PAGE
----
Weekly Round-Up: October 18
Each Friday, CIVIX provides a digest of the major events in Canadian politics.
The Speech from the Throne
The second session of Canada’s 41st Parliament opened on Wednesday with the reading of the Speech from the Throne. Read by Governor General David Johnston, the hour-long speech is considered the unofficial start of the 2015 federal election campaign.
Notably, the speech announced that 16-year-old girls’ education advocate Malala Yousafzai will become Canada’s sixth honourary citizen, joining the likes of Nelson Mandela and the Dalai Lama.
The aftermath of the Nova Scotia election
More than a week has passed since the Nova Scotia provincial election where Stephen McNeil’s Liberals won a majority government. McNeil announced this week that Kirby McVicar would be his chief of staff, and that he would be naming his cabinet next week.
Outgoing Premier Darrell Dexter met with the NDP caucus and announced that he will stay on as party leader for now. Jamie Baillie, the new Leader of the Opposition, also met with the newly-elected PC caucus.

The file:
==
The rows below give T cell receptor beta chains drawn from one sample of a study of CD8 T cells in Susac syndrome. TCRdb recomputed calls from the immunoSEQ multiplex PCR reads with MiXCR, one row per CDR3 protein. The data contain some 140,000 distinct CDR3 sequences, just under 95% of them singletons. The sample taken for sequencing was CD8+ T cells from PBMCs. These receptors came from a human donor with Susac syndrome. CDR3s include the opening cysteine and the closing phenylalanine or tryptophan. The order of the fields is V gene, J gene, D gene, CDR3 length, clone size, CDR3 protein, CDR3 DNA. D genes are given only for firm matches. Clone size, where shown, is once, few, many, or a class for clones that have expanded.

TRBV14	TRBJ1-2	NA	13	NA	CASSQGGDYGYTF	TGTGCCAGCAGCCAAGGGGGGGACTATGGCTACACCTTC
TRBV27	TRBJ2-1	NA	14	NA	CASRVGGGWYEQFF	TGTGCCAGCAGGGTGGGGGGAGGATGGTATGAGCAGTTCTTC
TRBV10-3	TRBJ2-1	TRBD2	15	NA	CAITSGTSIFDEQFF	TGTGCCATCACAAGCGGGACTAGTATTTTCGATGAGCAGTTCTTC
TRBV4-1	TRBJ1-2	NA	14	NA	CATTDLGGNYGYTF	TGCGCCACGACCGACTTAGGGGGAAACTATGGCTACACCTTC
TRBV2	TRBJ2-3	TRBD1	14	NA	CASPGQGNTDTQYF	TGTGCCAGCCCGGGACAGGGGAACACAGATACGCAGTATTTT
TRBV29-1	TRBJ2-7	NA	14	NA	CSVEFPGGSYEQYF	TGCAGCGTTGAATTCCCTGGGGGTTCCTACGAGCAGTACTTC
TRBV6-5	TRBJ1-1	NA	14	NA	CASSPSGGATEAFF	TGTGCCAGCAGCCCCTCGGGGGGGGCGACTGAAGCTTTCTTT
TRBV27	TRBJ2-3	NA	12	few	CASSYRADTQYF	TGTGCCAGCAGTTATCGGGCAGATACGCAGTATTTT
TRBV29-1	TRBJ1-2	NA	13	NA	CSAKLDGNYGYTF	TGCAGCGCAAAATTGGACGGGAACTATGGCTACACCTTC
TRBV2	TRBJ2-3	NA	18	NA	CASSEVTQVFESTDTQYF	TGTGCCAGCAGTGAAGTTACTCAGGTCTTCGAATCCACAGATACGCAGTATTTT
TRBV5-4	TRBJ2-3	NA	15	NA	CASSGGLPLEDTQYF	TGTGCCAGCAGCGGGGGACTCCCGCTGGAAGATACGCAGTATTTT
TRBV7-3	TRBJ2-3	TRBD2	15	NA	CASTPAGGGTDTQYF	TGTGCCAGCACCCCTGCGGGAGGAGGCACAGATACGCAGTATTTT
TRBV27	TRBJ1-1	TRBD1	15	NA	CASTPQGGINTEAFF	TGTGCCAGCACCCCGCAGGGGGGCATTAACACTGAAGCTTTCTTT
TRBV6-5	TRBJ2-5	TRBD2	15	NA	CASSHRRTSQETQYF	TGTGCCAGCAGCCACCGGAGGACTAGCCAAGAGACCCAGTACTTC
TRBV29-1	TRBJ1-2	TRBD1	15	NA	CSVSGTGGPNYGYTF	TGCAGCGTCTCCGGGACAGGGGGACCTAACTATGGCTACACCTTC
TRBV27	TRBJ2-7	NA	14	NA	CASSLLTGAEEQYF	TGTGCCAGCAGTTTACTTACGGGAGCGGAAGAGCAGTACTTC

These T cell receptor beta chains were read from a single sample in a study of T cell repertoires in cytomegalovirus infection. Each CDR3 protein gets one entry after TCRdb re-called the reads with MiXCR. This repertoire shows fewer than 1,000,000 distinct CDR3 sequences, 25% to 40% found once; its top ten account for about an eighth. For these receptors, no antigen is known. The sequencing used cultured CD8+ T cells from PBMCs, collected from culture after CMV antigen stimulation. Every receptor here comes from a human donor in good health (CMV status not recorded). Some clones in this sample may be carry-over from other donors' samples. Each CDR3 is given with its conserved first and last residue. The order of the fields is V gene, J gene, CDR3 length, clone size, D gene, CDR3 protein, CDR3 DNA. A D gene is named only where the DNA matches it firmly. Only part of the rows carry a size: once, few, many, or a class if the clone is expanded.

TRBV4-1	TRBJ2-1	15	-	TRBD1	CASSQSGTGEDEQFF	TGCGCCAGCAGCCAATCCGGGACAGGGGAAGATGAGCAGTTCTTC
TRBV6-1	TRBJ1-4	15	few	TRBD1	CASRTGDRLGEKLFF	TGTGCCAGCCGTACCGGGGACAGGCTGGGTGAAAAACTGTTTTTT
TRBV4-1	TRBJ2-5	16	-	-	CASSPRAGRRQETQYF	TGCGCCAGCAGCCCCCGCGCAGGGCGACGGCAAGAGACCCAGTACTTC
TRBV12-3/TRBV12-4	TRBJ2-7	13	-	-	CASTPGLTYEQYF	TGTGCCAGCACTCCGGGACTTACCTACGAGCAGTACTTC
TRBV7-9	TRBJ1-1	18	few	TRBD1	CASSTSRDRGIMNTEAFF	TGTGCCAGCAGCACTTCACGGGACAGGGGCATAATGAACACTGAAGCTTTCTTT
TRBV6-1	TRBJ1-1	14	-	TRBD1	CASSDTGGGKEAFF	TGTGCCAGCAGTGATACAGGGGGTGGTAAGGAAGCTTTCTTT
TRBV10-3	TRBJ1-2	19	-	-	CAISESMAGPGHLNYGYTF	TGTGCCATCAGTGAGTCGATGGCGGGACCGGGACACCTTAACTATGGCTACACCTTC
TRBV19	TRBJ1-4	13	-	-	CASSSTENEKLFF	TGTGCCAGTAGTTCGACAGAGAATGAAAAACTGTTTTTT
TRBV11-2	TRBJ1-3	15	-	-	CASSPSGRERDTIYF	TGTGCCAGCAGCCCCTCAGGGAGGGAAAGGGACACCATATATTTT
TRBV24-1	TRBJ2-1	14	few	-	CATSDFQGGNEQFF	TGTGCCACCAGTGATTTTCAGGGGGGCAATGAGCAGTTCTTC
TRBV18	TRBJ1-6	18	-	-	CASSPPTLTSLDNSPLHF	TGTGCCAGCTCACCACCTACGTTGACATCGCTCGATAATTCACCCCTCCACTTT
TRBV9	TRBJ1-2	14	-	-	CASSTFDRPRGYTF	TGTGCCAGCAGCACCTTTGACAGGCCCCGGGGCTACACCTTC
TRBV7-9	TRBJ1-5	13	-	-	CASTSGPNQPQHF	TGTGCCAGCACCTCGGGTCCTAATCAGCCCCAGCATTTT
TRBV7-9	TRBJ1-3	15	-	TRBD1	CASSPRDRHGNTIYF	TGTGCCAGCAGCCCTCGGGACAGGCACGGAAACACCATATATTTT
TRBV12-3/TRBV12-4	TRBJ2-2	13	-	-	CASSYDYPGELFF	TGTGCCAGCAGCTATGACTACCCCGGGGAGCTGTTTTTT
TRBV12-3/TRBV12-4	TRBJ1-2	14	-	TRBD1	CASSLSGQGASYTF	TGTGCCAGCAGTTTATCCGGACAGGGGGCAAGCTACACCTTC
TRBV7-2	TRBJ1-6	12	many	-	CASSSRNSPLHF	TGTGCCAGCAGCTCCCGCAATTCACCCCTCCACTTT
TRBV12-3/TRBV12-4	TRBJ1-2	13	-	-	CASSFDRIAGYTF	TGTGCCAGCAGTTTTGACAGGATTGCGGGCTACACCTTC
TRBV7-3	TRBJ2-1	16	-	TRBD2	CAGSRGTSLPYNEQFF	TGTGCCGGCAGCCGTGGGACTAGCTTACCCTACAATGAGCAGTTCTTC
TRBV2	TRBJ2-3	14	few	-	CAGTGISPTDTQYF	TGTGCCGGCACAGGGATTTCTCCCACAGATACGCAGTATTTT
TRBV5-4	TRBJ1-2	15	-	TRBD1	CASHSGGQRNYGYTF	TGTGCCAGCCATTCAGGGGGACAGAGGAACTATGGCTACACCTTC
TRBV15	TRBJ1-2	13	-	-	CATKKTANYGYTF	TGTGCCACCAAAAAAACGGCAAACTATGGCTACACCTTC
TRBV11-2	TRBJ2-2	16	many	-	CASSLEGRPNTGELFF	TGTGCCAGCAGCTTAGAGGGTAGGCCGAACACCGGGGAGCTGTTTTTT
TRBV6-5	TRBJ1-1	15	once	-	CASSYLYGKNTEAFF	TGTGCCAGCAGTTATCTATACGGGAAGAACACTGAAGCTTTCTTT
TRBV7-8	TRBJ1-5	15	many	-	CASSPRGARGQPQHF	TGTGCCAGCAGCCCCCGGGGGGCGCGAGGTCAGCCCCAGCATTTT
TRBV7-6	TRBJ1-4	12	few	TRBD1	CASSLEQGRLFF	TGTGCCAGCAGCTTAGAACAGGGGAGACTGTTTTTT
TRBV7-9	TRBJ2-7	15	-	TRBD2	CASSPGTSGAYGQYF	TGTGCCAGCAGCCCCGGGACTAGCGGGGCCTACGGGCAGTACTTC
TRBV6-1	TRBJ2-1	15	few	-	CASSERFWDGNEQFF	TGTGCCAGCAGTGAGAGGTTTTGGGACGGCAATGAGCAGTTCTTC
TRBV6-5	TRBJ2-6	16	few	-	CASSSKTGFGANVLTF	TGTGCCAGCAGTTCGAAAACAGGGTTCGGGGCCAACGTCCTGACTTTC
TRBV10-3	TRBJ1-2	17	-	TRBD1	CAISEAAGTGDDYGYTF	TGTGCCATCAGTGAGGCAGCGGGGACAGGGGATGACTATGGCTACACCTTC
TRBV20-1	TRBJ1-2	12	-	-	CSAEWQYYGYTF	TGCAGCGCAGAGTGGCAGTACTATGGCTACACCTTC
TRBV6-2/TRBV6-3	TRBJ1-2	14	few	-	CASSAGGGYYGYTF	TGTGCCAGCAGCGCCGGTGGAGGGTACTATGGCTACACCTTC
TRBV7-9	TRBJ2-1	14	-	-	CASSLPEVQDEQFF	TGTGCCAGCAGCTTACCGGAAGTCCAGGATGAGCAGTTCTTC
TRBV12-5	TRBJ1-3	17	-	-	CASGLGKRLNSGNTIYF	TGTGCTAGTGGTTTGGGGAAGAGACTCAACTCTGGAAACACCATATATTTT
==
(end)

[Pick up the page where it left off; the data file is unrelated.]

Our friends at Springtide Collective released their analysis of the election, and they believe that the results show “deep problems” with the First-Past-The-Post electoral system as “most Nova Scotians voted for candidates that lost.”
Possible Senate suspensions
The Senate of Canada moved on Thursday to suspend senators Mike Duffy and Pamela Wallin without pay. Another motion moved to reinstate the suspension of Senator Patrick Brazeau. The three Conservative senators have been the subject of scrutiny over expense claims, and other conduct.
The suspensions, which would also strip the senators of Senate resources and benefits, will be debated next week. Duffy announced on Thursday that he would be taking a medical leave from the Senate.
Alberta electoral news
Albertans head to the polls on Monday for municipal elections where they will elect mayors, councillors and school trustees. For more information, including new voter ID requirements, visit the Alberta Ministry of Municipal Affairs website.
An all-party legislative committee is “close to a decision” on the province’s next chief electoral officer. The chief electoral officer runs all general elections, by-elections and plebiscites, and monitors financial disclosure made by political parties, candidates and constituency associations. Former chief electoral officer Brian Fjeldheim retired at the end of April.
For ongoing updates, follow us on Twitter at @CIVIX_Canada.
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